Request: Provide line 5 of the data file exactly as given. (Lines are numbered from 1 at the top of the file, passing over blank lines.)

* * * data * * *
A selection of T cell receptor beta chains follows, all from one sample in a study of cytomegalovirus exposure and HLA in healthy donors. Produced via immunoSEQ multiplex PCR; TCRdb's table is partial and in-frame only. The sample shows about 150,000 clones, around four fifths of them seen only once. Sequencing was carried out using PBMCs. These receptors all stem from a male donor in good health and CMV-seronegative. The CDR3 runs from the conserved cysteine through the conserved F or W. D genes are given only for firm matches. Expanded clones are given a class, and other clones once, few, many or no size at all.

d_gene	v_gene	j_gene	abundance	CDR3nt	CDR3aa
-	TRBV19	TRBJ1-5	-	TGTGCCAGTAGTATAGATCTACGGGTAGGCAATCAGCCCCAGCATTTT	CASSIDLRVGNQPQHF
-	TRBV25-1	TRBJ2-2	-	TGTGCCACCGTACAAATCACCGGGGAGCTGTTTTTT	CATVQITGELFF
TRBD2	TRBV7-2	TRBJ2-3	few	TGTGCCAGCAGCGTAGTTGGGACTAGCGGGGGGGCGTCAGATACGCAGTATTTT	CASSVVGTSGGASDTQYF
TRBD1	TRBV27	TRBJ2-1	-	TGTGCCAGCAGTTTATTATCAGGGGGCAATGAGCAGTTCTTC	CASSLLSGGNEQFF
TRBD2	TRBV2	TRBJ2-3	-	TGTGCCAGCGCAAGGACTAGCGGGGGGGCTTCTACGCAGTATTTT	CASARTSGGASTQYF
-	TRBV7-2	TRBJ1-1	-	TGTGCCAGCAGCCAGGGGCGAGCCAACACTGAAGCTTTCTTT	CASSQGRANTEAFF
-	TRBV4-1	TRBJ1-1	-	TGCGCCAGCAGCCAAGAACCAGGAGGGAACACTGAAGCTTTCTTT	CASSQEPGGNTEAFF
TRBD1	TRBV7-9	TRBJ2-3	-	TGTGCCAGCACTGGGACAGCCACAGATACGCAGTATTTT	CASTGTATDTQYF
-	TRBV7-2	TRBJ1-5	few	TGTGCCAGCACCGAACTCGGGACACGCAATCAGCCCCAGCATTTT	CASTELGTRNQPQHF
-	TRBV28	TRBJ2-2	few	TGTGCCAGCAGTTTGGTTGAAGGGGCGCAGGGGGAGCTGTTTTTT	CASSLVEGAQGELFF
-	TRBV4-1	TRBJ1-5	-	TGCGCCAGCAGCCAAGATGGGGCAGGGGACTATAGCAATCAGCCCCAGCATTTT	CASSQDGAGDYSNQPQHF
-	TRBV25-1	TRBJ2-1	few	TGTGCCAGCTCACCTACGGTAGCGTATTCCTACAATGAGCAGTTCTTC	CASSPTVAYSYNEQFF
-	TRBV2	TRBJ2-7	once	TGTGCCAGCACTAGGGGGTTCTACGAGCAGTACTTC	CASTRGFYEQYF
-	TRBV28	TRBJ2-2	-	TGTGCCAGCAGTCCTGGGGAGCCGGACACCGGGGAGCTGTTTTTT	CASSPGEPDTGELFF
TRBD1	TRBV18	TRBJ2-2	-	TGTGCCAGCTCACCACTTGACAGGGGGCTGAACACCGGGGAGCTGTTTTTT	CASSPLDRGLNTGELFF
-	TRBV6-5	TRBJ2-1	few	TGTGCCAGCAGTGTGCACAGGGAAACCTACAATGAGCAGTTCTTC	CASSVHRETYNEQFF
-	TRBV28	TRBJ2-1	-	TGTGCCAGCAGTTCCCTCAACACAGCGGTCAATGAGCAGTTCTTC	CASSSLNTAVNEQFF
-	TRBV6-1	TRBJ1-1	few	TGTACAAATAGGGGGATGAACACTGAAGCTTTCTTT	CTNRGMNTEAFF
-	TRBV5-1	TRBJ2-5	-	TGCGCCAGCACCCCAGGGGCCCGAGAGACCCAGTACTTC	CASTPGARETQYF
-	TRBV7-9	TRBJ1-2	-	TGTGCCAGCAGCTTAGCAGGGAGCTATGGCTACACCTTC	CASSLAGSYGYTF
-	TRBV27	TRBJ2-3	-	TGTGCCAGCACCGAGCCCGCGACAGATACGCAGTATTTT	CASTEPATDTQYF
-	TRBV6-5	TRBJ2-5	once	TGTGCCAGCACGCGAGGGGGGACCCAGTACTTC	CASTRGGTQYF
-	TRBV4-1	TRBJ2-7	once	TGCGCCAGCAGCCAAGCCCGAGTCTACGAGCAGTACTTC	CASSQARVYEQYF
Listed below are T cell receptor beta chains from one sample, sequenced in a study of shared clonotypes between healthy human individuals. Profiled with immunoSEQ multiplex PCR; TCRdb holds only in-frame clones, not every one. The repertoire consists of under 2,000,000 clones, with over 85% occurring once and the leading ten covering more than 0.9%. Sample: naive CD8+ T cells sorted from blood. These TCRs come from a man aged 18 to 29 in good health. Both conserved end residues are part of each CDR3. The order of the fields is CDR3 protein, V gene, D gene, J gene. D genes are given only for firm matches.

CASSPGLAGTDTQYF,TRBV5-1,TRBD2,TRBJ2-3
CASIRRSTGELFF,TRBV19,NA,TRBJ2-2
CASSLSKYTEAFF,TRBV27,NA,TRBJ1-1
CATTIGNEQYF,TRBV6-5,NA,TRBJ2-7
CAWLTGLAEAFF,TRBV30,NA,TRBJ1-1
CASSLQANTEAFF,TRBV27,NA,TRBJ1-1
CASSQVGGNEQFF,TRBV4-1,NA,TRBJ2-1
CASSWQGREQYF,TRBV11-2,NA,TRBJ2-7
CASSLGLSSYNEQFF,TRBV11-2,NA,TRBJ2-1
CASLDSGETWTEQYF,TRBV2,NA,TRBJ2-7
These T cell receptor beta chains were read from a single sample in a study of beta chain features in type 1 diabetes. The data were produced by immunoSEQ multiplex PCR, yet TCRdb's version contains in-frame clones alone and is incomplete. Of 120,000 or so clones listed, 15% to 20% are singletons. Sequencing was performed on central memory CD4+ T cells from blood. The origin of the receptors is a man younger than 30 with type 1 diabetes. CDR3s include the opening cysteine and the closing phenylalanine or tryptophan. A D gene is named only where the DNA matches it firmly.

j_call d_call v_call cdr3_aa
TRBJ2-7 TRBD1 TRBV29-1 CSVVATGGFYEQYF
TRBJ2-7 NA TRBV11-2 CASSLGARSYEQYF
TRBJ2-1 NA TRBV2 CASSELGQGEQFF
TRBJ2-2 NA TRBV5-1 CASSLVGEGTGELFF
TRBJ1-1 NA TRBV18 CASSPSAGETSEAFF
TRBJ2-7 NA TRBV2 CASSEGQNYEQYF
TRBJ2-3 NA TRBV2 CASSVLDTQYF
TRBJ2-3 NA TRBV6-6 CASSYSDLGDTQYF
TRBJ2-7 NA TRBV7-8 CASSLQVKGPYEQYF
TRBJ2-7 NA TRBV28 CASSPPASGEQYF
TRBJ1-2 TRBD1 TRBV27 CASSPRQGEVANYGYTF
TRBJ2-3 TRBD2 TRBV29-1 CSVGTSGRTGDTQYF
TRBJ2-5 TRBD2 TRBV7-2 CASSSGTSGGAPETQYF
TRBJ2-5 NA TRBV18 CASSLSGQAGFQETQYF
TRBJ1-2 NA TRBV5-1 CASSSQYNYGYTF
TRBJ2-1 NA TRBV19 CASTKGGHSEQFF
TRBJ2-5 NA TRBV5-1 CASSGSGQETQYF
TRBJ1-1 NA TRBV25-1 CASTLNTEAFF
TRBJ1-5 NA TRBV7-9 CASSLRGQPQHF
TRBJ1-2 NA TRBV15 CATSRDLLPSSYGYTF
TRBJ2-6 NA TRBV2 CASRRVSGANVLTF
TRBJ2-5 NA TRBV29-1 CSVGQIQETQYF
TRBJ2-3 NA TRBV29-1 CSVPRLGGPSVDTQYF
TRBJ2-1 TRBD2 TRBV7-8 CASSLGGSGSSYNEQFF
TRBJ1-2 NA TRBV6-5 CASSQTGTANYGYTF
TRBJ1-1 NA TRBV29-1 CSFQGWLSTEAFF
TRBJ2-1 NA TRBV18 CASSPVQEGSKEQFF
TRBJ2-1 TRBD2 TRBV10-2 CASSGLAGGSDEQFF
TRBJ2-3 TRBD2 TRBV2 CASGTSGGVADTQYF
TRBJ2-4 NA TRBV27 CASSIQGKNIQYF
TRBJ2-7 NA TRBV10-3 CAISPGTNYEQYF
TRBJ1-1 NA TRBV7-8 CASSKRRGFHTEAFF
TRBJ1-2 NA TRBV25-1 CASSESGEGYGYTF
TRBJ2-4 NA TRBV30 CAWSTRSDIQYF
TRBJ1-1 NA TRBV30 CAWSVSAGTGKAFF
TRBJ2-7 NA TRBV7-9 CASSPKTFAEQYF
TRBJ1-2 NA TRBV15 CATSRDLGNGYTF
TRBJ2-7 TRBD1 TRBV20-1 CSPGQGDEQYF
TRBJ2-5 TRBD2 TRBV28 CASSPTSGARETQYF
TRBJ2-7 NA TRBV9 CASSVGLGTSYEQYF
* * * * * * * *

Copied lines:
TRBD2	TRBV7-2	TRBJ2-3	few	TGTGCCAGCAGCGTAGTTGGGACTAGCGGGGGGGCGTCAGATACGCAGTATTTT	CASSVVGTSGGASDTQYF